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BILL DWYRE

Kim Clijsters refuses to be simply an appetizer

The former top-ranked player, back from a layoff to have a baby, doesn't give in to third-seeded Venus Williams and wins a U.S. Open match in three sets.

September 07, 2009|BILL DWYRE

FROM NEW YORK — You had your bagel for breakfast. Kim Clijsters and Venus Williams had theirs in a late lunch Sunday afternoon at the U.S. Open tennis tournament.

Once they digested that, it was time for real food, for something sumptuous.

Not only did Clijsters, the comeback kid who is now a 26-year-old mom, upset third-seeded Williams, 29. She did so in one of the stranger and more dramatic women's matches in U.S. Open history.

The strange part was the score.

Clijsters won the first set in 27 minutes at love. Williams returned the favor in 23 minutes. Bagel begot bagel.

Then Clijsters broke the bigger-serving Williams in the third game of the final set and battled, scrapped and served it out at 6-4 to complete the stunner in a final set that took 52 minutes, or eight minutes less than the total of the first two.

Yes, that's right, 6-0, 0-6, 6-4.

That happens at your tennis club and it creates chatter. That doesn't happen when two of the better players in the history of women's tennis hook up.

But it did, and Clijsters' reaction when interviewed on the court immediately afterward was spot on.

"It was such a weird match," she said. "After the second set, I thought, let's just start over and fight for each point."

A tennis match had become a "Rocky" movie. Apollo Creed connects with an uppercut and dominates the first five rounds. Then Rocky Balboa catches him with a left hook and wins the next five. Back and forth, setting up the grand finale. Yo, Adrian.

Clijsters got the crucial third-set break when, incredibly, Williams double-faulted on break point. That was in the 1-1 game that she had begun with 122- and 118-mph service bombs that overwhelmed Clijsters.

But the match was nowhere near over.

The baseline shots they sent at each other were laser beams -- deep, accurate, penetrating bombs hit successfully only by those who are near-perfect in footwork, fitness and technique.

Williams started the 1-3 game with another double fault, but then held with a huge forehand on game point. She tried to get to break point in the next game by rushing the net, but she netted a backhand volley and Clijsters got a good angle on a 101-mph first serve on game point that Williams hit long. Clijsters led, 4-2.

Williams held for 4-3 with a 113-mph service winner and then got it to 30-all on Clijsters' serve. But Clijsters, who admits to getting nervous and faltering at times like this, won another baseline battle when a backhand by Williams flew long.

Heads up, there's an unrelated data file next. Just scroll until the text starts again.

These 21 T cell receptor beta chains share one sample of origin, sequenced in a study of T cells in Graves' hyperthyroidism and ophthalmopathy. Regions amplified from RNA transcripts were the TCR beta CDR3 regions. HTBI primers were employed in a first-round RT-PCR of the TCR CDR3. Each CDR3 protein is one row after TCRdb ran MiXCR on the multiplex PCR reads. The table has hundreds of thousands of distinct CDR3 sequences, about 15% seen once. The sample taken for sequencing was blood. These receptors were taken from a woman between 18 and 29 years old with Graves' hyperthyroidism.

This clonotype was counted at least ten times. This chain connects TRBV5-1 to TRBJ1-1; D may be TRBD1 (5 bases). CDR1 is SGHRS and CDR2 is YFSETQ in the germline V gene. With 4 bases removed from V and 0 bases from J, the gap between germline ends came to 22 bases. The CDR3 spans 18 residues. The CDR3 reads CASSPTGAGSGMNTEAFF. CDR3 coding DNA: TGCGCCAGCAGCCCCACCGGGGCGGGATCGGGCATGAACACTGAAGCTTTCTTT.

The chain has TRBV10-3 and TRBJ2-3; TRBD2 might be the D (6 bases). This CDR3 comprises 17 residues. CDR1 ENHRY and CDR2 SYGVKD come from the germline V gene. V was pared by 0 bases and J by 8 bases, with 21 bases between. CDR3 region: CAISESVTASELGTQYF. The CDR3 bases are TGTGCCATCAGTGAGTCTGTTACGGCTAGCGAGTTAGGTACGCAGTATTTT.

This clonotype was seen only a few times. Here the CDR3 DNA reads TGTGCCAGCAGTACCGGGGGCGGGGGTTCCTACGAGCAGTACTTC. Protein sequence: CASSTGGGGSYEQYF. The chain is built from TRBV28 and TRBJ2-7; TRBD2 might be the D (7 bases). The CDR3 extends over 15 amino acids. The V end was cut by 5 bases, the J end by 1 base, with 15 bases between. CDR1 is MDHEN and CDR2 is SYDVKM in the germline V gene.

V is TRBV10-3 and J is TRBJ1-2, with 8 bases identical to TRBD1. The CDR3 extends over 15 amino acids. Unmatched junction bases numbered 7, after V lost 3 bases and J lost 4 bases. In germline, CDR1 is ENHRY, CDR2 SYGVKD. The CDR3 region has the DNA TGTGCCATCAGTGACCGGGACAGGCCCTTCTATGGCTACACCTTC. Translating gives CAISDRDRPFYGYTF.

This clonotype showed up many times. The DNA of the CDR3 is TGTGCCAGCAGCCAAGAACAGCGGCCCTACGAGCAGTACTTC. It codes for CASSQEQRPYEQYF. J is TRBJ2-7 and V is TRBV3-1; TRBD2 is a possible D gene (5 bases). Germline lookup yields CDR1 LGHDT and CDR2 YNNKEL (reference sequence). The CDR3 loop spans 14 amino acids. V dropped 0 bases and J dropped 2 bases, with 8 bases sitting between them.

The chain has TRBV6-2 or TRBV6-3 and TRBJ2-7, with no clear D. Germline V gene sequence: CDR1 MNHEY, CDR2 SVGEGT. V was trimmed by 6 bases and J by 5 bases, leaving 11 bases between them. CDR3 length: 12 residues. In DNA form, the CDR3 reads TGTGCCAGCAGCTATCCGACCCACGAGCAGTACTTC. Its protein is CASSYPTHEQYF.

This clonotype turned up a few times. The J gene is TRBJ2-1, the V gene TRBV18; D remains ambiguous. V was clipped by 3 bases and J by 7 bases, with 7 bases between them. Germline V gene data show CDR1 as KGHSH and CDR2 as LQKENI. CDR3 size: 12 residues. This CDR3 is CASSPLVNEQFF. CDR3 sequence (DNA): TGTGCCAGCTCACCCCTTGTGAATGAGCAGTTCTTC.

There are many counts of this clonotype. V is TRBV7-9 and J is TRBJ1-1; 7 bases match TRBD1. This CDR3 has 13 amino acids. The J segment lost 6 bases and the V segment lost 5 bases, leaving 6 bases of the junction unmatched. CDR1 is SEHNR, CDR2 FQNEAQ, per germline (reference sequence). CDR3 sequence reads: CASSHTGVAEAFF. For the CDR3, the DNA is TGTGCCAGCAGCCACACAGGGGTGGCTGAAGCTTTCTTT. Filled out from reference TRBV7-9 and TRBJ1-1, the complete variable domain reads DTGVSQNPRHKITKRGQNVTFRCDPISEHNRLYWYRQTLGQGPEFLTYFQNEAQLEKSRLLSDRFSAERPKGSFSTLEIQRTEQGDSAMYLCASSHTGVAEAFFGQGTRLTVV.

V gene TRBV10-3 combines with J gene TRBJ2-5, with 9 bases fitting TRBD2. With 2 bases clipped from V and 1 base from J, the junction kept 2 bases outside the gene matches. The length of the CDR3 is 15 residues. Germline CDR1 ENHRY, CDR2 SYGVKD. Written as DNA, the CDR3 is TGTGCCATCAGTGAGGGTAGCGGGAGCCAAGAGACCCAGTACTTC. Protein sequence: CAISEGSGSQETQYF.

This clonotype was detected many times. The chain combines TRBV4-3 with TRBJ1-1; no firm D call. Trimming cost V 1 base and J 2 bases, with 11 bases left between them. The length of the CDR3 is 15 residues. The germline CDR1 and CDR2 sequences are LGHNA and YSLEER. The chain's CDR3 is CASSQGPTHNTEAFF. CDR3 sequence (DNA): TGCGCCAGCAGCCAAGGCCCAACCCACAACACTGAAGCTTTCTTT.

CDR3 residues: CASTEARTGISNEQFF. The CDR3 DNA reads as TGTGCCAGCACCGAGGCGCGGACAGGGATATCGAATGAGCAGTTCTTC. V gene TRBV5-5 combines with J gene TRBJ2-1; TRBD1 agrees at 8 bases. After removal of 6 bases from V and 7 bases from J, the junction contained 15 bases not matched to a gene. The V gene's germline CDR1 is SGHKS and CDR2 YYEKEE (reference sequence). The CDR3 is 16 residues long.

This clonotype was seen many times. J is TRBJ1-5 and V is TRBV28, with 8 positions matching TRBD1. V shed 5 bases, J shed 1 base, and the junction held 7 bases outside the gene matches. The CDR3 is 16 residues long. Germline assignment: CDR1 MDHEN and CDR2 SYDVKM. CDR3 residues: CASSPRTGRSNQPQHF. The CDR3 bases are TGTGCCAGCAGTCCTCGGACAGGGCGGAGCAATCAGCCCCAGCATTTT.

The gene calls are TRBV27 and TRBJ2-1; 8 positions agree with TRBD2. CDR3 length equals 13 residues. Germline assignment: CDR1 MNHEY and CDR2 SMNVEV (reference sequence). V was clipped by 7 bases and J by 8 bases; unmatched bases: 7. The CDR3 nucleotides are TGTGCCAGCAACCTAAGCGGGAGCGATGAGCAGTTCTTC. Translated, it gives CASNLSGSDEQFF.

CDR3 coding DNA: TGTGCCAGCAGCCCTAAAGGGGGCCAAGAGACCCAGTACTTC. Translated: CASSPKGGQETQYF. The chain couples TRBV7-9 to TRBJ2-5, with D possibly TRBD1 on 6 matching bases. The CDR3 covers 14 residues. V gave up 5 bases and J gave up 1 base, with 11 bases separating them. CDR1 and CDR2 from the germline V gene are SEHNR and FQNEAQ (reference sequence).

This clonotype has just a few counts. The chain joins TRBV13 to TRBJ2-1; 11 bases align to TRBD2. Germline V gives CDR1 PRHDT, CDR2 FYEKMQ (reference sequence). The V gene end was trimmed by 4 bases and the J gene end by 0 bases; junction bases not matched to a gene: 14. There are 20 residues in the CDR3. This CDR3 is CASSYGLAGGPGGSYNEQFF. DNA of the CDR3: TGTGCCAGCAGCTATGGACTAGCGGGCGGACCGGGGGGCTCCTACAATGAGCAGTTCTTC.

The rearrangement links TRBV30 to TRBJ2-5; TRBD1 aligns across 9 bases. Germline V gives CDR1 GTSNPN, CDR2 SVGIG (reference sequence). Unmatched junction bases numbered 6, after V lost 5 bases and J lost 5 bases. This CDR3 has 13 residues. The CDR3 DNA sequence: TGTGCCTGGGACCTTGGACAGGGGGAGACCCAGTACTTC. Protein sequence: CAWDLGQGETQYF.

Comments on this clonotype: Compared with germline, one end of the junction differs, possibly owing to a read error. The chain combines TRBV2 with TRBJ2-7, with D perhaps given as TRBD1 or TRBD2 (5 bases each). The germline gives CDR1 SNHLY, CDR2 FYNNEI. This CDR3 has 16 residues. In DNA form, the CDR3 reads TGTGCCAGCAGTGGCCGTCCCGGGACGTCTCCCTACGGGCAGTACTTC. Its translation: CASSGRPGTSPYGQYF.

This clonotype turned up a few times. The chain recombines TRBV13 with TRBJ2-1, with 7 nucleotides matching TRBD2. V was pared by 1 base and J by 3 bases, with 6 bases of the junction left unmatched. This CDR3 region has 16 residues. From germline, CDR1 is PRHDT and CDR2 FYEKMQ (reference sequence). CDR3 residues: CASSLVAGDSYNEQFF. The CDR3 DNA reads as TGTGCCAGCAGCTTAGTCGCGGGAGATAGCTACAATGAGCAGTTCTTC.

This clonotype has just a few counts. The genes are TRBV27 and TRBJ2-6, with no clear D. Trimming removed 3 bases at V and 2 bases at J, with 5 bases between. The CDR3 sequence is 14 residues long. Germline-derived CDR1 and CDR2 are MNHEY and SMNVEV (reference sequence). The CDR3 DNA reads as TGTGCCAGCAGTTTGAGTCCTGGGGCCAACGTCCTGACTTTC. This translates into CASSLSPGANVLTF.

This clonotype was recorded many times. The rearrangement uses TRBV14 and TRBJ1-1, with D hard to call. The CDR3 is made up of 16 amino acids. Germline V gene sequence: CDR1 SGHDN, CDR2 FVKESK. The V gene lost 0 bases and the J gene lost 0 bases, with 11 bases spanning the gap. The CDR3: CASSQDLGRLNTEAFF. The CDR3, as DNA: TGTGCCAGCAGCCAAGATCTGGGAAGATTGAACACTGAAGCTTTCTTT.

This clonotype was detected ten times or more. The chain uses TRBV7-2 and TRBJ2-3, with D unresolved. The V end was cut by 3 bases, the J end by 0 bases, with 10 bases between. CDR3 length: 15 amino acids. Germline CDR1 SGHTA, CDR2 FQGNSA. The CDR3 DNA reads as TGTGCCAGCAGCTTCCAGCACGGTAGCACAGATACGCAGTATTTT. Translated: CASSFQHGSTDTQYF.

Clijsters got to within two points of the match on Williams' serve at 3-5, but Williams heated up the serve again. Clijsters netted Williams' 116-mph offer at deuce and then returned the next big serve feebly enough for Williams to hit a backhand winner.

Now the moment had come.

Kim Clijsters, U.S. Open champion in 2005 and former No. 1 player, was serving for the match. She would know whether she was back or she wasn't. This was not just anybody she was facing. This was Venus Williams, U.S. Open winner in 2000 and 2001, plus five Wimbledons, and also a former No. 1 player.

Clijsters had been gone since she retired in May 2007. On July 13, 2007, she married an American basketball player, Brian Lynch, and they had a daughter the next February.

She says now that she does not regret using the word "retire" when she left, says that beautiful things have happened because of that decision and says that she never even thought about coming back until she was asked to play in, and trained for, an exhibition at Wimbledon in May this year that dedicated the new roof.

"Never, ever did I doubt it [the retirement decision]," she said Sunday, "Or did I think about it."

She played in tournaments in Cincinnati and Toronto last month, and here she was, in short order, back on the big stage.

The packed crowd in 23,763-seat Arthur Ashe Stadium knew the story and understood the significance. Clijsters toed the service line, and they stood and cheered.

This was the kind of moment for which they shell out $500 for a ticket, the kind that keeps them coming back to this annual New York melodrama. Williams is an American player, Clijsters is Belgian. But this time, the story seemed more compelling than the nationalism.

Williams did what most expected she would, pounding away and getting to 15-40 for two break points. It was here that the old Clijsters, as good as she was, often fell short.

"My arm felt like it weighed 50 pounds or more," she said. "But I just told myself, look, don't give it away like that."

She hit a screaming forehand cross-court winner for 30-40, then stayed with Williams in yet another classic rally: deep shots, crisp angles, every stroke demanding every ounce of focus and bringing the spectators inching further forward in their seats. Williams blinked first, catching the net on a backhand.

Then she netted another one and suddenly, after 1 hour 41 minutes of weirdness and wonder, Clijsters had it on her racket at match point. Not a big server, she found the deep backhand corner at 101 mph and Williams could only lunge and tick it. Clijsters stared for a moment, then smiled widely, walked toward the net and put her face in her hands, as a few tears slipped out.

Soon, she was on the microphone, saying how nice it was to know she has a daughter waiting for her "who doesn't care if I win or lose" and telling the crowd, "Thank you, guys, for your support."

It was a fitting love fest, celebrating the eggs Benedict that came after the two slices of dry toast.

--

bill.dwyre@latimes.com.

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